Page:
The machines are starting to talk: How HR will gain from voice technology


As consumers we’re now used to conversing with Siri or Alexa, but how will the proliferation of this technology in the workplace support wellbeing and engagement? Andrew Wayland from Alexander Mann Solutions predicts immense benefits from the rise of voice technology at work.

The concept of communicating verbally with machines has long been synonymous with “the future”: think Knight Rider, The Jetsons and Westworld.

However, the ability to converse with technology is no longer confined to science fiction – just ask Siri. In fact, research from ComScore shows that 50% of internet searches will be voice activated by 2020.

This proliferation of conversational technology offers HR leaders the potential to boost wellbeing and both candidate and employee engagement by providing a consumer-grade, personalised, experience across all touchpoints.

Computer and cognitive scientist John McCarthy, who coined the term “artificial Intelligence” in 1956, once said that “as soon as it works, no one calls it AI anymore”. He was right. Just look at the fact that sales of Amazon’s Echo during late 2017 were on par with those of the first iPhone.

Exponential growth
Moore’s Law is a historically reliable rule that the world’s maximum computing power doubles about every two years, meaning computer hardware advancement, like general human advancement through history, grows exponentially.

This Law of Accelerating Returns means that the rate of technological innovation grows ever more rapid, and although the idea of the end of typing and touchscreens may seem far-fetched to some, it is unlikely to be long before this is seen as the norm.

From an HR perspective, this rise of conversational technology looks set to remove workplace barriers to efficiency and motivation that technology has often created.

According to McKinsey, productivity improves by 20% to 25% in organisations with connected employees, yet too often clunky systems hinder our ability to engage. Speaking aloud to a personal assistant or remote colleagues through wearables, on the other hand, is an instinctive and fluid way to communicate.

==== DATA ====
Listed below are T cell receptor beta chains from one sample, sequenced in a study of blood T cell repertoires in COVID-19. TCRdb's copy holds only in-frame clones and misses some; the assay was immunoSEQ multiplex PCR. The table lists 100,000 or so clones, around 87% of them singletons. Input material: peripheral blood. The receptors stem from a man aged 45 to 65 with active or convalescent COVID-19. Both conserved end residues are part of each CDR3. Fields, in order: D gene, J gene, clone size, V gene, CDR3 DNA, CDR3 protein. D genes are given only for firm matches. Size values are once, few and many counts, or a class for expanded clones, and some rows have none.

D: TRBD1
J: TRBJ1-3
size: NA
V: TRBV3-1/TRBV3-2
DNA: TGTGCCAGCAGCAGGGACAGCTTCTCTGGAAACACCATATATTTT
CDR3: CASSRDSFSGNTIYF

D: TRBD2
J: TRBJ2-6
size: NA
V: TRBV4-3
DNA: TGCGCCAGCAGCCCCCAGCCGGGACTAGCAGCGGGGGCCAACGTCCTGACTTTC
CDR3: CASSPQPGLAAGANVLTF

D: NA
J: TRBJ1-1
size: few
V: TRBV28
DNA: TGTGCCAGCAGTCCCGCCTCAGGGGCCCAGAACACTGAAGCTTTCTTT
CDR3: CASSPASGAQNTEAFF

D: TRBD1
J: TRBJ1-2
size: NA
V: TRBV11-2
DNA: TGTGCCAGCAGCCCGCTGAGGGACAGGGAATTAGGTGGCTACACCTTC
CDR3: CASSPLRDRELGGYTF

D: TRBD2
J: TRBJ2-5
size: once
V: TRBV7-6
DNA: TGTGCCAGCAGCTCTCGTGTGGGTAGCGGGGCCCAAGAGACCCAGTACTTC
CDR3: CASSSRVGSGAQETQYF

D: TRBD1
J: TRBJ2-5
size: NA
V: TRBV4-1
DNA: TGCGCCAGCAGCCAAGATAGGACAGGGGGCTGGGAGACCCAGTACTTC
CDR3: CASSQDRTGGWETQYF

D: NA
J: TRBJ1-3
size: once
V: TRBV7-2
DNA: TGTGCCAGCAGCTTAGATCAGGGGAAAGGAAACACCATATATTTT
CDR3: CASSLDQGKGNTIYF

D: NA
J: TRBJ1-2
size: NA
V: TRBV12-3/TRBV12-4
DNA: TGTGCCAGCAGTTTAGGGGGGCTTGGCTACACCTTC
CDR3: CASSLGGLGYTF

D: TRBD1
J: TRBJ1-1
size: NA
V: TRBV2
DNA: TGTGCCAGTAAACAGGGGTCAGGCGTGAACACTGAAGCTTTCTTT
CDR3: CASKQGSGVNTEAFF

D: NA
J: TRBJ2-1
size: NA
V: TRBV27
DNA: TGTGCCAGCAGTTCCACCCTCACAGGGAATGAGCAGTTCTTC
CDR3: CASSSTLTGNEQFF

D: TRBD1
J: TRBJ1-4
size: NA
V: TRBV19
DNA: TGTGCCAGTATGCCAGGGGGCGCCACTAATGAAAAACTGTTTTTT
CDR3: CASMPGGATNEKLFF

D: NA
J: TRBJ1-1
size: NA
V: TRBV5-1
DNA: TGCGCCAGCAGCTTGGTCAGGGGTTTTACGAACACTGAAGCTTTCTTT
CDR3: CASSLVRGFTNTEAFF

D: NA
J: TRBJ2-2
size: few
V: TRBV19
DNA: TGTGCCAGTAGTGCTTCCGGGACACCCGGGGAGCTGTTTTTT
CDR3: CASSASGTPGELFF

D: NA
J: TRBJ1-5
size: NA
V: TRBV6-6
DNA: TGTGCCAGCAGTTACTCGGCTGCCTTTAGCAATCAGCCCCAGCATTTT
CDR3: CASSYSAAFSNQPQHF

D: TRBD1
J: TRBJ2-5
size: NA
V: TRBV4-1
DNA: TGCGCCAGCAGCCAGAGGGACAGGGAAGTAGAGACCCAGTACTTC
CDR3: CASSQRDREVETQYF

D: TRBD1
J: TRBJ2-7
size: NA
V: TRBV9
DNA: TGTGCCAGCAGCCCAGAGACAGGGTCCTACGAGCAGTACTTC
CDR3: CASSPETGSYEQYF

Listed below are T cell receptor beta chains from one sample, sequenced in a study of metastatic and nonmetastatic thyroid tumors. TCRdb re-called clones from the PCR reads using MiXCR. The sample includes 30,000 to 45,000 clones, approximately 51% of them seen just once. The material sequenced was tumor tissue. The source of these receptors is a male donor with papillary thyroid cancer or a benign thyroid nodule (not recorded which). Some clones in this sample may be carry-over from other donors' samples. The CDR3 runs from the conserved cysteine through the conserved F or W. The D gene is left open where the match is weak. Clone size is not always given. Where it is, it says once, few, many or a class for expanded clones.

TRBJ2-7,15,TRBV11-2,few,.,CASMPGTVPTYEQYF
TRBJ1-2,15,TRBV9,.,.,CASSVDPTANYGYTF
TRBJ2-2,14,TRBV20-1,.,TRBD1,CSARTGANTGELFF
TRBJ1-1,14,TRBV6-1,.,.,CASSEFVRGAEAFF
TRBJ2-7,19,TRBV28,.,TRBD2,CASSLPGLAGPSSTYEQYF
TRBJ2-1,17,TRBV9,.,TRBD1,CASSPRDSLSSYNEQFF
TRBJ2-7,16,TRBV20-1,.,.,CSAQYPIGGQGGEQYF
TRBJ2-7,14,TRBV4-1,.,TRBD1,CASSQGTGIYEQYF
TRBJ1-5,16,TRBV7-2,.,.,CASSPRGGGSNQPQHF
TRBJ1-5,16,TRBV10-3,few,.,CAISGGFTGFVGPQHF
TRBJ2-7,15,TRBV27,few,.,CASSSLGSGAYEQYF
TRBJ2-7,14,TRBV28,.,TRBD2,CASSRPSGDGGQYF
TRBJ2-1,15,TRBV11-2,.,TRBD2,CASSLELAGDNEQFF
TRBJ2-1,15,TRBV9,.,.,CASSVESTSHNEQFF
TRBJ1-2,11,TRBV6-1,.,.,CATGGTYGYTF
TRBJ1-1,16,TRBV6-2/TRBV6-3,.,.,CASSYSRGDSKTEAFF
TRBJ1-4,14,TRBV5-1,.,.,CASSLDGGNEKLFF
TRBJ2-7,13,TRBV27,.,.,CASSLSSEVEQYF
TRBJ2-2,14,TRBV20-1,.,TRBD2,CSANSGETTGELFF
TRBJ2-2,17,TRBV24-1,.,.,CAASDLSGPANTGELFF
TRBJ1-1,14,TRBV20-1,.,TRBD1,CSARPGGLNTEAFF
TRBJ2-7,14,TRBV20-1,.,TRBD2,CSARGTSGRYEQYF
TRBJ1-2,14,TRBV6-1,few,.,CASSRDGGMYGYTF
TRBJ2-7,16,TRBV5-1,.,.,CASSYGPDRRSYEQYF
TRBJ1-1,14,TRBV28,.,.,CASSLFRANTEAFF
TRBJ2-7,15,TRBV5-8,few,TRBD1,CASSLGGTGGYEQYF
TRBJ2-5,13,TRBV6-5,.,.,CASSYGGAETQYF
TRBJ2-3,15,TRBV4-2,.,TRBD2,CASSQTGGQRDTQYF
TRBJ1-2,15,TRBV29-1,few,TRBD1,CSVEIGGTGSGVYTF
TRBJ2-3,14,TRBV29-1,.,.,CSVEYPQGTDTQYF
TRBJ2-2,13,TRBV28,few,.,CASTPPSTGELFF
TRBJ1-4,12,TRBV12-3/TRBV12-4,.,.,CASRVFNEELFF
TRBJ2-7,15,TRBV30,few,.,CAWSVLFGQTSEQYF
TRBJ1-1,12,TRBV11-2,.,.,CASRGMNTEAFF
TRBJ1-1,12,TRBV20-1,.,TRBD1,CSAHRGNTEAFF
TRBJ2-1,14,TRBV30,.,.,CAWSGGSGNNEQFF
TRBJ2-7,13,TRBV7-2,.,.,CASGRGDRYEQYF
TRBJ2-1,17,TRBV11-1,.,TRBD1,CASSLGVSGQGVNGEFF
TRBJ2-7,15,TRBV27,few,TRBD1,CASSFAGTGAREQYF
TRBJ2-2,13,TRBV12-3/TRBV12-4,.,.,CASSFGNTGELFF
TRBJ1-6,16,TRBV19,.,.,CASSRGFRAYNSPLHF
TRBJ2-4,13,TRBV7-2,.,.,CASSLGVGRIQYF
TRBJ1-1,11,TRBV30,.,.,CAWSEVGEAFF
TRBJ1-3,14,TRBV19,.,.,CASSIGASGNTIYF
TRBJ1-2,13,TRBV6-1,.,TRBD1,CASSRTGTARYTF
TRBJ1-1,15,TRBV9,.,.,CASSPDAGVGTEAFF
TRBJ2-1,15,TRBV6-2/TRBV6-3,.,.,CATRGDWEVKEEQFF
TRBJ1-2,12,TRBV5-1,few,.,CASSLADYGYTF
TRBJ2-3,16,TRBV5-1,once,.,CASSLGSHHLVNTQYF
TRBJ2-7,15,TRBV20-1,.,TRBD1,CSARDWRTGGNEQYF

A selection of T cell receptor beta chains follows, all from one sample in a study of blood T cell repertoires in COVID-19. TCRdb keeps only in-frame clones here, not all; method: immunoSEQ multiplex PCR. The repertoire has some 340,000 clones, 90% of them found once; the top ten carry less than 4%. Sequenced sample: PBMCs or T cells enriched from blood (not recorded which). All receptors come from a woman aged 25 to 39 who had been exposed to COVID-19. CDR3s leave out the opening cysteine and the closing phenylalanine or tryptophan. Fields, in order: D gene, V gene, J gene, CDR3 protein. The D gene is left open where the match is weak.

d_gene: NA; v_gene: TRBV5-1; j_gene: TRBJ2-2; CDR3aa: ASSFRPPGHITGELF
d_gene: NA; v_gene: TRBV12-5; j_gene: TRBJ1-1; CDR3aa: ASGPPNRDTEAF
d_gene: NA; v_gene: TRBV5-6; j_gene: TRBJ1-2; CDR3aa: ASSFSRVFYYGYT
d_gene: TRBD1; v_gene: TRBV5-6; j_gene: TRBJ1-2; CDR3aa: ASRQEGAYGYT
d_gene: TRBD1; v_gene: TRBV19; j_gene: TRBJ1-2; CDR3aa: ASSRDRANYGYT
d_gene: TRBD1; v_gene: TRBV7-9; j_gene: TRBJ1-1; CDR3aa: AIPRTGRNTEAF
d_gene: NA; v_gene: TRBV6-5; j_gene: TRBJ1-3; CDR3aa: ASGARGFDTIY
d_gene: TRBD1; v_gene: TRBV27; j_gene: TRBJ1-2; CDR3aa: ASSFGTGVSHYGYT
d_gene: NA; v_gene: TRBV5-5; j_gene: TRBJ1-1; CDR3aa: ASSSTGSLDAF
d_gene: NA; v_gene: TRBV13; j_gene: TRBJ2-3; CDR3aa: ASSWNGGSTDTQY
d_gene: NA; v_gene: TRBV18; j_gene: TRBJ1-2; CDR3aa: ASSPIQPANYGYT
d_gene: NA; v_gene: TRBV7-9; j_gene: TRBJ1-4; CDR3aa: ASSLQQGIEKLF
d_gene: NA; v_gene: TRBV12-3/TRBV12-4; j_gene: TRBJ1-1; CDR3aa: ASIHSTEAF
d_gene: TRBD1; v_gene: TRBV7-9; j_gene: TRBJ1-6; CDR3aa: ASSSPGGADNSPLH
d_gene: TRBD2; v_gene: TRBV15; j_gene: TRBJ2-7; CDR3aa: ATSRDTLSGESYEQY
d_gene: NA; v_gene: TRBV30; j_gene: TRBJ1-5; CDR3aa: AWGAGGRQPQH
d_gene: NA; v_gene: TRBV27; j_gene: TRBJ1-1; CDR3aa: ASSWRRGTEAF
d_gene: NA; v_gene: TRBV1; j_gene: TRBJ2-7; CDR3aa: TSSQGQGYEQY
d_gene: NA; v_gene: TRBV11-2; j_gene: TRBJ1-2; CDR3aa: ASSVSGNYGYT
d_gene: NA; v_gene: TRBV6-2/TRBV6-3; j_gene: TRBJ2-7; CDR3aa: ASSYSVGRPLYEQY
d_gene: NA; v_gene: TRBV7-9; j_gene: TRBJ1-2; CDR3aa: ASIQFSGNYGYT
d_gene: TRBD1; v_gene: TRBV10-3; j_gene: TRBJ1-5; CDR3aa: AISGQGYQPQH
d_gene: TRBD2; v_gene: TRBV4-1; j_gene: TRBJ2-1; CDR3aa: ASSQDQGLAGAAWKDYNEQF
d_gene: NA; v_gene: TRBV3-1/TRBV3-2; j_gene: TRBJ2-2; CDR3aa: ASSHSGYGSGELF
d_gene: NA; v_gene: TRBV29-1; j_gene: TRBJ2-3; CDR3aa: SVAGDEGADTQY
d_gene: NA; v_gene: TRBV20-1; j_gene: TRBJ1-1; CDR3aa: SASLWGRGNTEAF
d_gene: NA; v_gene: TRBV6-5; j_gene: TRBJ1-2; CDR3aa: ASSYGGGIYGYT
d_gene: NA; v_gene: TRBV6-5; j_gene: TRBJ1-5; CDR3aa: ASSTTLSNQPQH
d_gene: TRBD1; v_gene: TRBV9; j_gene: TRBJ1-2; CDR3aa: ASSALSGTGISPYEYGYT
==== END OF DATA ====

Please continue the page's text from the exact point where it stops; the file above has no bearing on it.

It’s good to talk
Conversation is an innate way to gain social support, perspective and resilience.

We’re hard-wired to converse. Research shows that isolation’s impact on health can be compared to smoking or obesity. Today, communicating with technology in the way that comes most naturally to us has been made possible thanks to rapid advancements in machine learning and natural-language processing.

The human brain is the most complex object in the known universe, and while conversational technology is still in its infancy and machines are yet to “understand”, they can extract the intent in verbal commands.

Google’s RankBrain technology, for example, enables human-like conversations thanks to the system’s ability to remember previous interactions.

These interfaces essentially take context into account, resulting in an experience that goes some way towards emulating real human conversation, and delivers the associated cognitive and business benefits, including increased wellbeing and productivity.

A 2010 study by the University of Michigan confirms that social interactions can enhance core mental capacities and that executive functions, including conversation, are a basic component of mental fitness.

However, in her book, Reclaiming Conversation, MIT professor Sherry Turkle presents the compelling evidence that we, as a society, are moving away from “conversation that is open-ended and spontaneous, conversation in which we play with ideas”.

She puts this down to the exponential rise of email, SMS and social media – and argues that this has shaped the way we now interact face-to-face: we say something, and then sit back and wait for the responses to come in. She outlines how we have become accustomed to editing messages so that we can be more “ourselves” and make sure we say things “just right.”

However, she argues that good conversation does not operate on the principle of efficiency. The rise of conversational technology looks set to change that – it is quite literally rewriting the rules of engagement.

What’s more, these advancements in conversational technology may already be influencing HR operations. For example, the speech patterns used in voice-activated web searches differ from the abbreviated key words which are typically typed into a search bar.

As such, the science of keyword optimisation is shifting in response. While HR leaders may not yet be ready, or able, to implement conversational technology within their own organisations, communications strategy should be mindful of audiences who are already comfortable with it – particularly if they are to engage effectively with tech-savvy talent pools and gen-x employees.

Machines become more human
The science of neurorobotics – where machines are built to essentially simulate neural network processes – is also advancing rapidly. We’re seeing more research focused on evolutionary algorithms, which are designed to help neural nets automatically evolve their internal structures and connections through trial-and-error training scenarios.

In other words, machines are teaching themselves to communicate in an ever more human way as they become attuned to the world around them.

While still in the early stages of development, this conversational technology has the potential to benefit individuals as they carry out their everyday roles, most notably for talent who require special considerations, or in workplaces where hands-free mobility is advantageous, such as operating theatres or a laboratory.

However, even for those who don’t have an immediate need to ditch the keyboard, the benefits look set to be immense.



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